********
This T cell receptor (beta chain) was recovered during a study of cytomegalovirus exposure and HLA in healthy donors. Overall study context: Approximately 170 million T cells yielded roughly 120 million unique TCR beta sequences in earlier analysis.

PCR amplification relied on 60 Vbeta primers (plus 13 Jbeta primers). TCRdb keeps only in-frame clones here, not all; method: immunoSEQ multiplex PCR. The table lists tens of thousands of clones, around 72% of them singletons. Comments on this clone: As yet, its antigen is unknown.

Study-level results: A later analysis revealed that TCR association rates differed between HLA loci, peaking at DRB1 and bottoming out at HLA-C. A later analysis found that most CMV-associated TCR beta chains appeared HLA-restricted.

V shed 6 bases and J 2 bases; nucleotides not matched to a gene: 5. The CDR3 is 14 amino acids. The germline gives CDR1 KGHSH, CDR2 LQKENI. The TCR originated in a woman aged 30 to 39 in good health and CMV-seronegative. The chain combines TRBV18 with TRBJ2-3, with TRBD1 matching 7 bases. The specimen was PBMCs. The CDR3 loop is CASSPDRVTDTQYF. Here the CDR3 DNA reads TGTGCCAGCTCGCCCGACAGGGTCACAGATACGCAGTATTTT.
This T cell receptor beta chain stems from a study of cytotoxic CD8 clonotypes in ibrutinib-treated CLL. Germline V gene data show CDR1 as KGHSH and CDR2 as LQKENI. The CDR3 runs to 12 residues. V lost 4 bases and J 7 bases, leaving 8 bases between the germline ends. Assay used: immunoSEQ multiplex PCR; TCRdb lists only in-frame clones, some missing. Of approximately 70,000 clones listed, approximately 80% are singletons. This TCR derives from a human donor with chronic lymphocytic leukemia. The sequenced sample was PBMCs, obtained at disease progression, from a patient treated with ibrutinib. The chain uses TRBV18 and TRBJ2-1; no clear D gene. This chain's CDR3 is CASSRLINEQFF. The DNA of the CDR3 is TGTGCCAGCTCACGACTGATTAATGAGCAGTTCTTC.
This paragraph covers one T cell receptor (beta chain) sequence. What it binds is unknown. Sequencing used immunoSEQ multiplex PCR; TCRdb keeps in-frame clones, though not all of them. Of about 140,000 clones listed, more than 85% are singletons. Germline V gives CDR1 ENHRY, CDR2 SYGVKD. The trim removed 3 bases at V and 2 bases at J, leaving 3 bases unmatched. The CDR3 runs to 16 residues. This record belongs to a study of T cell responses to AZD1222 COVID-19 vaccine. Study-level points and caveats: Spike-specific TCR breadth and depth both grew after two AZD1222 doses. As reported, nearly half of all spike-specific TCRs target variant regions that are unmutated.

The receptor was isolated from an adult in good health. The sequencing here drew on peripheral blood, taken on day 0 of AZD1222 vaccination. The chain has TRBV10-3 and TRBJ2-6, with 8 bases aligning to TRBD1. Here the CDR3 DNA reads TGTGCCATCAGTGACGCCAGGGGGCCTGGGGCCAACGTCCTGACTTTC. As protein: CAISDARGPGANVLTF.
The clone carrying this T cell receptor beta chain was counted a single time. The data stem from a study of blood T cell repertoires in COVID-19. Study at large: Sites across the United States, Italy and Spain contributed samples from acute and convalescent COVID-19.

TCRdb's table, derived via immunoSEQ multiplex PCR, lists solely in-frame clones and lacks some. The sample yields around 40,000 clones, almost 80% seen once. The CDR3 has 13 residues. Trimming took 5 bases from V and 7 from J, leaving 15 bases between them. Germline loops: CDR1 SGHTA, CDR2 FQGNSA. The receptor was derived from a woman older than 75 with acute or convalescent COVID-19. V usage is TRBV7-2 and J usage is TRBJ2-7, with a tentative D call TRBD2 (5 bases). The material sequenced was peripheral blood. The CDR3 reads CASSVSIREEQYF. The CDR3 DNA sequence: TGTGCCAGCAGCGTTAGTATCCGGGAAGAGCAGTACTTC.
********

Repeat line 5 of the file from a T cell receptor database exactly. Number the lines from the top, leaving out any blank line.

This T cell receptor beta chain stems from a study of cytotoxic CD8 clonotypes in ibrutinib-treated CLL. Germline V gene data show CDR1 as KGHSH and CDR2 as LQKENI. The CDR3 runs to 12 residues. V lost 4 bases and J 7 bases, leaving 8 bases between the germline ends. Assay used: immunoSEQ multiplex PCR; TCRdb lists only in-frame clones, some missing. Of approximately 70,000 clones listed, approximately 80% are singletons. This TCR derives from a human donor with chronic lymphocytic leukemia. The sequenced sample was PBMCs, obtained at disease progression, from a patient treated with ibrutinib. The chain uses TRBV18 and TRBJ2-1; no clear D gene. This chain's CDR3 is CASSRLINEQFF. The DNA of the CDR3 is TGTGCCAGCTCACGACTGATTAATGAGCAGTTCTTC.